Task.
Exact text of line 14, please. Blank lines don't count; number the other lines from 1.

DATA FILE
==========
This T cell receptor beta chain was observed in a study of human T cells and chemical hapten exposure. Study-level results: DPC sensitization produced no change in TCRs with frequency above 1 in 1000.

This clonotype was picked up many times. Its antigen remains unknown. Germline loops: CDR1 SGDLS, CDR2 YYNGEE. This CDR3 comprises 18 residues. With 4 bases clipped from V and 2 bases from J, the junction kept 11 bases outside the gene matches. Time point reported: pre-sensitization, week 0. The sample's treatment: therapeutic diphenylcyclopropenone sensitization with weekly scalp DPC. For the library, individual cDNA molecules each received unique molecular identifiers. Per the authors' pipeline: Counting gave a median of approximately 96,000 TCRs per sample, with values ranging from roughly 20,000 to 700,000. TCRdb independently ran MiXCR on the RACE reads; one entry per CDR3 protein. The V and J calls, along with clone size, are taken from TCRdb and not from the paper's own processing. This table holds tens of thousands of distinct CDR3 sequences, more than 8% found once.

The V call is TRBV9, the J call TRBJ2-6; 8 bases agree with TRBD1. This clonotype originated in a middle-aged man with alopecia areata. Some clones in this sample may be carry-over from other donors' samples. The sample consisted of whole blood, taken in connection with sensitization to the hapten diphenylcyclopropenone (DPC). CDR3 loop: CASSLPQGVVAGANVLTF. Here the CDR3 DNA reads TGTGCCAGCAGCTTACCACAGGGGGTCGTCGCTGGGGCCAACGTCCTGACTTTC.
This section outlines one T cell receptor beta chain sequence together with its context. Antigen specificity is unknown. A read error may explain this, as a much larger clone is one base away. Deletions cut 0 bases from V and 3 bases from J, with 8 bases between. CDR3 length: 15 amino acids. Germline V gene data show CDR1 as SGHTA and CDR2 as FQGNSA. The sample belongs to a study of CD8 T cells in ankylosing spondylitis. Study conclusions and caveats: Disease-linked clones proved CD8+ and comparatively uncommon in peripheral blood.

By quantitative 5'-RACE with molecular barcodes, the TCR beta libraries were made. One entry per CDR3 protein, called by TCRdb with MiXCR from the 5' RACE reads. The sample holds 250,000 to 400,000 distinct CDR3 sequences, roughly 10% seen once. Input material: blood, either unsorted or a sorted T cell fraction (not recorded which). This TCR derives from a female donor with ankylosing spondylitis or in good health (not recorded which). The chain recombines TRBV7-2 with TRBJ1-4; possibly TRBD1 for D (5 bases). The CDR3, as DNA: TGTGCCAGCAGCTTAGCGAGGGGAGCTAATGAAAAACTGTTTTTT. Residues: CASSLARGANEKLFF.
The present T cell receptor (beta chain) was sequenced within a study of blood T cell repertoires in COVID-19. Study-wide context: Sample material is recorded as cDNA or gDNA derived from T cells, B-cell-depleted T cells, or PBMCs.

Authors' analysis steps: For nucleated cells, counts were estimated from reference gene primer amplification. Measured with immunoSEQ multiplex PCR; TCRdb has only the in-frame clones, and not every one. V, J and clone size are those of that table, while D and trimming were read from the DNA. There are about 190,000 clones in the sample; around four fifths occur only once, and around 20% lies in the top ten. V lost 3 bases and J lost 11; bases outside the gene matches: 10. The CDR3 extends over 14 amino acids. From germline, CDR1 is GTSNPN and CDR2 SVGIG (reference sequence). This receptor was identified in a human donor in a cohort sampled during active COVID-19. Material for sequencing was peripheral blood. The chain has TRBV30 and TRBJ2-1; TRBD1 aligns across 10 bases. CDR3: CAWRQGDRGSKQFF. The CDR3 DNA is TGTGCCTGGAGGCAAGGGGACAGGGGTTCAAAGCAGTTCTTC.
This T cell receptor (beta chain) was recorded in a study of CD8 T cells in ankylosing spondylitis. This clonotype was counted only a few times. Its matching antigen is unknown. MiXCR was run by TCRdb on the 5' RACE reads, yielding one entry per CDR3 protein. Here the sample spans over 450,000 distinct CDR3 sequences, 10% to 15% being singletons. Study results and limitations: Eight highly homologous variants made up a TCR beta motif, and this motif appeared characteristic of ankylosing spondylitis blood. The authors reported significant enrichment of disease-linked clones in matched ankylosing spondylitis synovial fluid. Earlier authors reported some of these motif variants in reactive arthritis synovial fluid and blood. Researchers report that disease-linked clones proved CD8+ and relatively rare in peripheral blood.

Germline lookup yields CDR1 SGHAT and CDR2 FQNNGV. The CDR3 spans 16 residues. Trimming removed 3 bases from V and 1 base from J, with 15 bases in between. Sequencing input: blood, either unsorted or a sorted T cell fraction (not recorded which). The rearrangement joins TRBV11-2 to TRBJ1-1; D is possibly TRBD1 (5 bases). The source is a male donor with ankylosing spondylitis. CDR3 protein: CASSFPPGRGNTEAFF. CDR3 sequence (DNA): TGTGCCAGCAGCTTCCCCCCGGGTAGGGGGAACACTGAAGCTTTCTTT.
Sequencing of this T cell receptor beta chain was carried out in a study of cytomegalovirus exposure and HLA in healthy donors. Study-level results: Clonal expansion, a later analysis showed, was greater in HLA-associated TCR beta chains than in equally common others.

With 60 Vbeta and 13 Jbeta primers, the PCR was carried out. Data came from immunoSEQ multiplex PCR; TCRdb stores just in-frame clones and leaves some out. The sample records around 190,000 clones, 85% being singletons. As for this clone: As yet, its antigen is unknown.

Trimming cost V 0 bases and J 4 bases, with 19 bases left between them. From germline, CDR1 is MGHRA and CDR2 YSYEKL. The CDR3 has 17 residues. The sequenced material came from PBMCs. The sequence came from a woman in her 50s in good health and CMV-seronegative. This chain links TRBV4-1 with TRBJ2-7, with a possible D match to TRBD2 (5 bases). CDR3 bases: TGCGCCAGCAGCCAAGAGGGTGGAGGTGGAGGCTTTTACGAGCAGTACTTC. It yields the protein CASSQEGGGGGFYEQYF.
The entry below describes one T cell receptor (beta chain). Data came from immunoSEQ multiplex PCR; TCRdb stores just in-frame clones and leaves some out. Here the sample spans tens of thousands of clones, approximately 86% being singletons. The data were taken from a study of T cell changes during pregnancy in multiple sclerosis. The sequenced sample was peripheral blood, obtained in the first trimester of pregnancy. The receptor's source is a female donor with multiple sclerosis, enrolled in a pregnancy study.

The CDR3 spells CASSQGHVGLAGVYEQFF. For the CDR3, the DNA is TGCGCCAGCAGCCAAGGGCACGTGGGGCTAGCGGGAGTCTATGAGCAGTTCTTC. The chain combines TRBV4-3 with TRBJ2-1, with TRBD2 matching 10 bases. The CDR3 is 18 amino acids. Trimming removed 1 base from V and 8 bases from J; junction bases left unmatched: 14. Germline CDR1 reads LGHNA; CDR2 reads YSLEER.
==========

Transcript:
The CDR3 spells CASSQGHVGLAGVYEQFF. For the CDR3, the DNA is TGCGCCAGCAGCCAAGGGCACGTGGGGCTAGCGGGAGTCTATGAGCAGTTCTTC. The chain combines TRBV4-3 with TRBJ2-1, with TRBD2 matching 10 bases. The CDR3 is 18 amino acids. Trimming removed 1 base from V and 8 bases from J; junction bases left unmatched: 14. Germline CDR1 reads LGHNA; CDR2 reads YSLEER.